Guided By Voices: Bee Thousand (1994)

The first time I heard this CD, I almost... almost... turned the car around to drive back to the store and return it.

Back in '94, this thing was getting a ton of hype.  I'd seen the video for "I Am A Scientist" on MTV's 120 Minutes (yeah, I miss 120 Minutes) and thought they seemed pretty cool, so on a semi-regular outing to Berkeley's Amoeba Music, I picked up a copy. 

I slipped it into the car stereo on the drive home and... blah.  The music sounded like half-finished demo tapes, unlistenable song fragments, a half-assed, amateurish mess… 

But I brought the CD home and left it on the pile of yet-to-be-filed discs stacked up next to the stereo.  For a few weeks, I’d walk by it, maybe give it a quick side-eye when I was inserting something else into the cd player, but shrug it off.  Finally, after a few weeks had passed, I felt inspired to give it one more shot.

And this time it all made sense.  Not that my initial assessment was entirely off the mark – it was a poorly-produced (or, more accurately, un-produced) mess.  The album came across less like a collection of finished songs than scraps of ideas that frontman Robert Pollard came up with in the shower and quickly committed to tape before he’d even bothered to towel off.  Even when GbV sounded like an actual band rather than some dude laying down rough demos, you got the impression they’d just stumbled home drunk and hit “record” without bothering to tune up or check the sound levels or decide when the chorus should kick in.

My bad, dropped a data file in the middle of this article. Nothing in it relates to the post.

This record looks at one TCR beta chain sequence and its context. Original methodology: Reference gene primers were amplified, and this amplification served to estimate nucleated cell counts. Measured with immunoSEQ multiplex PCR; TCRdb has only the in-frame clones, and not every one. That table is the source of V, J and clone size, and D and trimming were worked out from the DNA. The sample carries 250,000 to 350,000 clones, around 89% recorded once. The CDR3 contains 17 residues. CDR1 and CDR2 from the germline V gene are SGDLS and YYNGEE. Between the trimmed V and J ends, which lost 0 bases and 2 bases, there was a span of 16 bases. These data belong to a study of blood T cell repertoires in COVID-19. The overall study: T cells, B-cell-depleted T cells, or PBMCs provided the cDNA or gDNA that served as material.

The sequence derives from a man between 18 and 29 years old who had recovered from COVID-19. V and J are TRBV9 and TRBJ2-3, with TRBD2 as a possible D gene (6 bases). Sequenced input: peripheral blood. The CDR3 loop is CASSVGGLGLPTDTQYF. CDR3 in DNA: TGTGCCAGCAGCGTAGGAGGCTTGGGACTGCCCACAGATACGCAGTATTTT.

But it felt like unearthing a great lost Beatles recording session, an updating of Dylan's legendary Basement Tapes, little bits of brilliant songcraft periodically emerging during an informal practice, hints of phenomenal songs-to-be, and all you had to do was close your eyes and imagine how they’d sound if completed and recorded under the watchful eye of George Martin.  The album had hooks galore, if you had the patience to find them; hidden behind often nonsensical in-jokey lyrics and impenetrable titles like “Tractor Rape Chain” and “The Goldheart Mountaintop Queen Directory,” buried beneath a blur of tape hiss and missed cues, instruments that haphazardly darted in and out of the mix, you would find twisted pop songs evincing sheer genius.

Other stand-outs include the almost British Invasion-ish "Echos Myron," as well as the stellar "Mincer Ray," an understated gem from Tobin Sprout, who has occasionally played  guitar in various incarnations of Pollard's ever-changing GvB and supplied some particularly stellar pop hooks to offset Pollard's at times meandering muse.  "Gold Star For Robot Boy" is the demo for the greatest power pop song you've never heard; "Queen Of Cans Of Jar" is a jangly opus that I still can't figure out but fills me with joy.

And right in line with what seemed to be a deliberate effort to sabotage any popular embrace, they went and buried that late-night MTV single, “I Am A Scientist,” perhaps one of a half dozen definitive indie anthems of the decade, at track number 18 on a 20-track album.  “I am a lost soul, I shoot myself with rock & roll.  The hole I dig is bottomless, but nothing else can set me free.”  Damn.  Most bands who wrote a song like that would make it the lead-off track, print the lyrics on their t-shirts, then maybe call it quits and find a desk job, nowhere left to go. 

Sure, a few songs remained pretty disposable no matter how many times I tried, but they were also short enough that the album would be onto the next song before I could muster the energy to reach for the “skip” button.

Today, it remains one of my favorite albums, certainly my favorite GbV work (though the follow-up, Alien Lanes, is pretty damn close). It's raw and lo-fi and not for everyone, but if you listen just right you hear the blueprint of a perfect little masterpiece.

Here's that "Scientist" video:
And here's a nice live version of "Tractor Rape Chain":
And "Echos Myron" live: